The British Grand Prix, a race steeped in history and one of only three events still on the Formula 1 calendar since Grand Prix racing began back in 1950, a true favourite amongst fans and drivers alike. It’s fair to say it’s been shared across a few race tracks such as Silverstone, Aintree and Brands Hatch; but since 1987, Silverstone has been the home for the historic race and has produced some memorable races over the years. Who can forget Lewis Hamilton’s dominating win in the wet in only his second season in 2008, or Nigel Mansell’s third and final win at his home Grand Prix in ‘92, which famously saw his way back to the pits blocked by the floods of British fans meeting him on the track.

The list goes on and on, however due to rising costs and a tight revenue, Silverstone could lose the right to host a British Grand Prix after 2017 and as a result, for the first time since its inception, the race may not appear on the Formula One calendar. Such threat hasn’t come to much surprise for any Formula 1 of the last decade though, as rumours surrounding the doubts of a British Grand Prix beyond its current contract have been constant.

Since the 17-year contract was signed back in 2010, a 5% annual escalator means that the British Racing Drivers’ Club will have to fork out near enough to £17 million this year and theoretically, by 2027 the race would cost up to £26 million. This has led to the BRDC (British Racing Drivers’ Club) consider activating a break clause in their contract.

The barebones of the issue is that the BRDC are losing vast amounts of money each year, despite the attendance of 140 thousand fans last year. The costs however are but a small comparison with Russia, which splash out a huge $50 million (£40.3) a year and also the new deal signed in Italy, which sets them back around $68 million (£58 million) per annum to hold the prestigious Italian Grand Prix at Monza, another track which has remained on the scene since 1950.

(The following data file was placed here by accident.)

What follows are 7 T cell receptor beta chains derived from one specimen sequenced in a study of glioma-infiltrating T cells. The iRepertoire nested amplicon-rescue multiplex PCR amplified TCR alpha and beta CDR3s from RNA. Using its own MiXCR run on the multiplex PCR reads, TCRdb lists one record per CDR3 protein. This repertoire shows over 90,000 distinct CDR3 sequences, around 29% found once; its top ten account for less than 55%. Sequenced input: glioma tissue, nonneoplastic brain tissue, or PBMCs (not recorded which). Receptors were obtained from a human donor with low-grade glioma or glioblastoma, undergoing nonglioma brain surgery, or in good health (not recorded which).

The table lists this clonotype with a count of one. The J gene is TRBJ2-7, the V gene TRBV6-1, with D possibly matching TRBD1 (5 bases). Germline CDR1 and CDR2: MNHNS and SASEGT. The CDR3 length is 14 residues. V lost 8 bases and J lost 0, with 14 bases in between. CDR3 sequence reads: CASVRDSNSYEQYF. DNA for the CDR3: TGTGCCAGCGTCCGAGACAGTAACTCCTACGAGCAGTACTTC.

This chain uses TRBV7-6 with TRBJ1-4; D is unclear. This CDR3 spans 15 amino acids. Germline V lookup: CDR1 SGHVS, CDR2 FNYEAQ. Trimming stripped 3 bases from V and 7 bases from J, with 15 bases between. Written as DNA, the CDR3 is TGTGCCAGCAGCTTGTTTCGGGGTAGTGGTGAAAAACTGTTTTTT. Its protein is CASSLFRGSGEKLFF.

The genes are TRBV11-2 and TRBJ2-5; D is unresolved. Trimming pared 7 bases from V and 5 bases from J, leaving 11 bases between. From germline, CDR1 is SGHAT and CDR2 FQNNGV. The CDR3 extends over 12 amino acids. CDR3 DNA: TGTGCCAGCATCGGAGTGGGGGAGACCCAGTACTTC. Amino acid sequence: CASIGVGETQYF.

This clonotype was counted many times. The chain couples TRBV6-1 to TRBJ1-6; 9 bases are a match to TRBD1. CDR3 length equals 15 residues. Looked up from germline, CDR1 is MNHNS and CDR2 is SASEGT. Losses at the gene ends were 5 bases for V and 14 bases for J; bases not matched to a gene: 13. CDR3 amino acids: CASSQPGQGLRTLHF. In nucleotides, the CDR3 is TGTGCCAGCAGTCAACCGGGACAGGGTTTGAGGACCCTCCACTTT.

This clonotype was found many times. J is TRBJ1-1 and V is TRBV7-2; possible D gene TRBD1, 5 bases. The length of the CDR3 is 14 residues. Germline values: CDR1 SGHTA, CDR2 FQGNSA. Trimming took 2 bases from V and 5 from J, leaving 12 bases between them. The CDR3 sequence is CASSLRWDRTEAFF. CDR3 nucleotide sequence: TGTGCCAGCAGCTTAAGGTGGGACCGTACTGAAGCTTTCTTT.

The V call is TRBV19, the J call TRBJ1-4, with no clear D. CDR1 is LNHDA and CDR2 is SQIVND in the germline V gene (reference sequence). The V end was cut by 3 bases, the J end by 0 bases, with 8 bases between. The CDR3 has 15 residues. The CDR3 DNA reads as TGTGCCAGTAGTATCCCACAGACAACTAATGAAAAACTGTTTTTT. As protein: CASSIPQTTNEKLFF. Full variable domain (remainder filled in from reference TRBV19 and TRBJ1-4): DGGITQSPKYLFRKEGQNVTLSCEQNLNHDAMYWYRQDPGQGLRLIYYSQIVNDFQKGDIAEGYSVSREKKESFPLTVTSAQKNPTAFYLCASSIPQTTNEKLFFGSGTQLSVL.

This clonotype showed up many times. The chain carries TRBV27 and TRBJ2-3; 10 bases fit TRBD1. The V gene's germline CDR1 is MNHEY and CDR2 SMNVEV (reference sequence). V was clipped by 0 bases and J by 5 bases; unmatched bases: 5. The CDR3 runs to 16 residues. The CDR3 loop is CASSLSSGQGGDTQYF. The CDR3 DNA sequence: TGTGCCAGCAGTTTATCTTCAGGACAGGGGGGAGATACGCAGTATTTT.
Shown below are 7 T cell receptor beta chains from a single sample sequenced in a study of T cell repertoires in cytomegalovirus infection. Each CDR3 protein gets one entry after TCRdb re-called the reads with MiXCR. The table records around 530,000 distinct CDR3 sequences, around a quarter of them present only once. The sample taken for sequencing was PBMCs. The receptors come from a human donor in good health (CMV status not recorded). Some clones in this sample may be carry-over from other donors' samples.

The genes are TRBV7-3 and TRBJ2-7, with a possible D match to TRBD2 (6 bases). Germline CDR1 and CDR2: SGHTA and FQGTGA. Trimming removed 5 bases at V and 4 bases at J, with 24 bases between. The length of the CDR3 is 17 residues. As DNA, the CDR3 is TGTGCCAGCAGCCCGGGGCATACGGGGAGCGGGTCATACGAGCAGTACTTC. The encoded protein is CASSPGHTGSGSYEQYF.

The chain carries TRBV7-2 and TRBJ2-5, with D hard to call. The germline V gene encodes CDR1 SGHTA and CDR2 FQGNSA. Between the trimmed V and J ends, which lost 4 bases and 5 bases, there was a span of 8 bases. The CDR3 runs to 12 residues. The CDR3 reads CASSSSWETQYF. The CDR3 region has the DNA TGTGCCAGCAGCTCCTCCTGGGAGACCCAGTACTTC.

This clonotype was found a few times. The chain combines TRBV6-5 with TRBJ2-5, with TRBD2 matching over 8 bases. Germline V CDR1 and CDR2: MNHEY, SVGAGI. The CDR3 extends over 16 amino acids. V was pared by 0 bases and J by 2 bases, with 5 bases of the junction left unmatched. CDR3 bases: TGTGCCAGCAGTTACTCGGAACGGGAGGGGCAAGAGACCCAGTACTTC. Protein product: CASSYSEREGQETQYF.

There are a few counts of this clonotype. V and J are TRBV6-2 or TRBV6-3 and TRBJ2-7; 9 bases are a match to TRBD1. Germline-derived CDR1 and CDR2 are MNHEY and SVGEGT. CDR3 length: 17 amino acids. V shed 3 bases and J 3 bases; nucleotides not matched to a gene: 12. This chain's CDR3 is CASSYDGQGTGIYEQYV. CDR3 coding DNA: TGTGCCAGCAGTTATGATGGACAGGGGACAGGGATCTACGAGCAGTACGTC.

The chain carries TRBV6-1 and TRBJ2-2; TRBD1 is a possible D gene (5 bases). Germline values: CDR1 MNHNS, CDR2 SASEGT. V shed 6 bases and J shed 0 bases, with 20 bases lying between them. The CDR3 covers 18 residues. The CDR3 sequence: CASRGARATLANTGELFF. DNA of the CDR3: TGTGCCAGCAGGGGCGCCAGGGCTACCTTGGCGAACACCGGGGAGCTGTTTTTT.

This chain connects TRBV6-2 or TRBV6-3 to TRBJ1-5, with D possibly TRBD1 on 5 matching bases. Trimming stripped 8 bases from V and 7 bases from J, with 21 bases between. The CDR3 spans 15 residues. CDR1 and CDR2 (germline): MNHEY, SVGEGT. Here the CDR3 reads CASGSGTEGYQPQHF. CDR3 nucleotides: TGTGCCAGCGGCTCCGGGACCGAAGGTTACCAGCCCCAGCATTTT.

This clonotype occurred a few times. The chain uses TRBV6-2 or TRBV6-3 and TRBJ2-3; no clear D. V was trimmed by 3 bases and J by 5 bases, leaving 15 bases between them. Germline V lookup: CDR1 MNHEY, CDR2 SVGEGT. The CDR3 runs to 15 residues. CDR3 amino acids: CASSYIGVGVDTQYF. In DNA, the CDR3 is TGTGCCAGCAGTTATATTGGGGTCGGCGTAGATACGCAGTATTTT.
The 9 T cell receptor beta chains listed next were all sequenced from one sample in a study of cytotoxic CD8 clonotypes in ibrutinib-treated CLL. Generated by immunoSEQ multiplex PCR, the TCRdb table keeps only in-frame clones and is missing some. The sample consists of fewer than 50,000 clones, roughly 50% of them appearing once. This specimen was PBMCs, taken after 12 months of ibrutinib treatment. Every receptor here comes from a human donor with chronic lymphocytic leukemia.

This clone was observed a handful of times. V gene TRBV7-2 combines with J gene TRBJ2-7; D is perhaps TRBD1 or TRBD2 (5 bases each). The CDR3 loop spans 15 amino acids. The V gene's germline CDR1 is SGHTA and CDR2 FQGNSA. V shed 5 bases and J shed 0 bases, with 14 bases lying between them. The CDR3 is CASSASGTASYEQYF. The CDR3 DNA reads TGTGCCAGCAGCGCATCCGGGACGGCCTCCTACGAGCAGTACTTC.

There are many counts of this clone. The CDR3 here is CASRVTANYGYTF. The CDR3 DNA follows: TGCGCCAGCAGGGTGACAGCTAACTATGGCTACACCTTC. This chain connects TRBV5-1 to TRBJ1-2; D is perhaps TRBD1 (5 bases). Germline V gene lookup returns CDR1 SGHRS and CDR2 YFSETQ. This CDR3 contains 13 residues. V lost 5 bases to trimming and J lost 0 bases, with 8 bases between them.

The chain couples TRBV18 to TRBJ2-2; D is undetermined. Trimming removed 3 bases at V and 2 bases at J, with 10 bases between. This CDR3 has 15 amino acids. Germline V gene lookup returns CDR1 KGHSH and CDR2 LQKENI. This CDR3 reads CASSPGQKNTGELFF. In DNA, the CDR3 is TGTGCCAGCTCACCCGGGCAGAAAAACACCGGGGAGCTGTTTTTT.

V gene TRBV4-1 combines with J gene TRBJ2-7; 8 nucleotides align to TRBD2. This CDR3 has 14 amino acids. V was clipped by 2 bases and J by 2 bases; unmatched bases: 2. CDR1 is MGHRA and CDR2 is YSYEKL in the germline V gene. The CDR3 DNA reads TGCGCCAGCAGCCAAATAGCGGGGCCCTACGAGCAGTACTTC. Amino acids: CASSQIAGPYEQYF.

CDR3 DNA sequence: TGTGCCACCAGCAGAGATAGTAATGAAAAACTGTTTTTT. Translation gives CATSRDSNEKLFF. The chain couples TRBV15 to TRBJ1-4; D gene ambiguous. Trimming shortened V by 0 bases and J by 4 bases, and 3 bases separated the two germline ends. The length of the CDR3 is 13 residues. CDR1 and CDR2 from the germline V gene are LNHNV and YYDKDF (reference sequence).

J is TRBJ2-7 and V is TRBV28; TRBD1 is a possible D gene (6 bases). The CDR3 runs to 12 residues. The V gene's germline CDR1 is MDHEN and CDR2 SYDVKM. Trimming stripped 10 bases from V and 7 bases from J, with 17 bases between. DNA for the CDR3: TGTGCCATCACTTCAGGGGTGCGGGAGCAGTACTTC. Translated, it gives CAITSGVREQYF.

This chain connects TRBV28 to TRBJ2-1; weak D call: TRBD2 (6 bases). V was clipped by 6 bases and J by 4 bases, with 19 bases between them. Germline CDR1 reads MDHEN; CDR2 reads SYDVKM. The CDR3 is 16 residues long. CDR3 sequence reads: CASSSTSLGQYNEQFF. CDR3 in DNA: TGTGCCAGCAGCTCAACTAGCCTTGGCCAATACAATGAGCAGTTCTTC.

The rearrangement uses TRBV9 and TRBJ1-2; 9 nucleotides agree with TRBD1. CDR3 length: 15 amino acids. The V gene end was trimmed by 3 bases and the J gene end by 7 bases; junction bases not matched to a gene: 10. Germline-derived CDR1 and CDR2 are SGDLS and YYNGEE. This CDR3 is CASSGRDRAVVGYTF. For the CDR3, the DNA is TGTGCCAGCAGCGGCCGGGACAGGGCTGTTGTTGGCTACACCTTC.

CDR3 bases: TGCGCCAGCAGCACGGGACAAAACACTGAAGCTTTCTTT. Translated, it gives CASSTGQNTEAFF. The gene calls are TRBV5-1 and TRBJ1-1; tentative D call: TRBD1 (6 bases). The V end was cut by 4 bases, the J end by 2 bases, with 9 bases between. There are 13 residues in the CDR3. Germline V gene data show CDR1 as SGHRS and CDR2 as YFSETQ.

© Photo: Ercole Colombo

The Italian Grand Prix however have a great financial helping hand; something which the British Grand Prix is in dire need of; and that’s government funding. Every year Silverstone takes a big risk hosting the event, and hope that the amount of ticket sales alone can cover costs, as most other revenue streams are controlled by the people above in F1. Despite the Grand Prix being one of the most attended across the calendar, the lack of investment does no favours for the private investors who make up the BRDC as they reported net losses of up to £55.9 million in 2016. This blind-eye the government are taking to the Grand Prix will push the club to increase ticket prices to minimise costs and as a result, attendances will drop, revenue will fall, and ultimately they won’t be able to afford the ever increasing hosting costs.

The British Grand Prix is the only race on the calendar that doesn’t receive Government funding, and to be frank, it baffles me that they cannot see how much the British public loves this unique event. It pulls hundreds of thousands of people every year, nearly half of the teams on the grid are based near Silverstone, showcasing a rare example of motorsport industry in this country that’s actually world-leading. Without trying to get too political here but I can instantly suggest a better place where that trident money can go.

It’s important to put across thought that Formula 1 bosses are trying hard to keep the British Grand Prix going, and with the new boss in the shape of Chase Carey, CEO of Liberty Media, focused on keeping the heartland of the sport in tact, there is some optimism moving forward that the British Grand Prix will carry on rolling. I feel that if the British Grand Prix were to be axed, Formula One won’t be the same, new British drivers won’t be able to aspire to replicate their heroes like Mansell, Hill or Hamilton in winning their home Grand Prix, because there really isn’t anything like winning on home soil, and there really isn’t something, quite like, the British Grand Prix.

Do you think the Government should put funding into saving the British Grand Prix? Do you think it’s their job to ensure British sport is protected, or should an affluent sport such as Formula 1 look after itself? Let us know in the comments section below, or via Twitter @SpiceUKOnline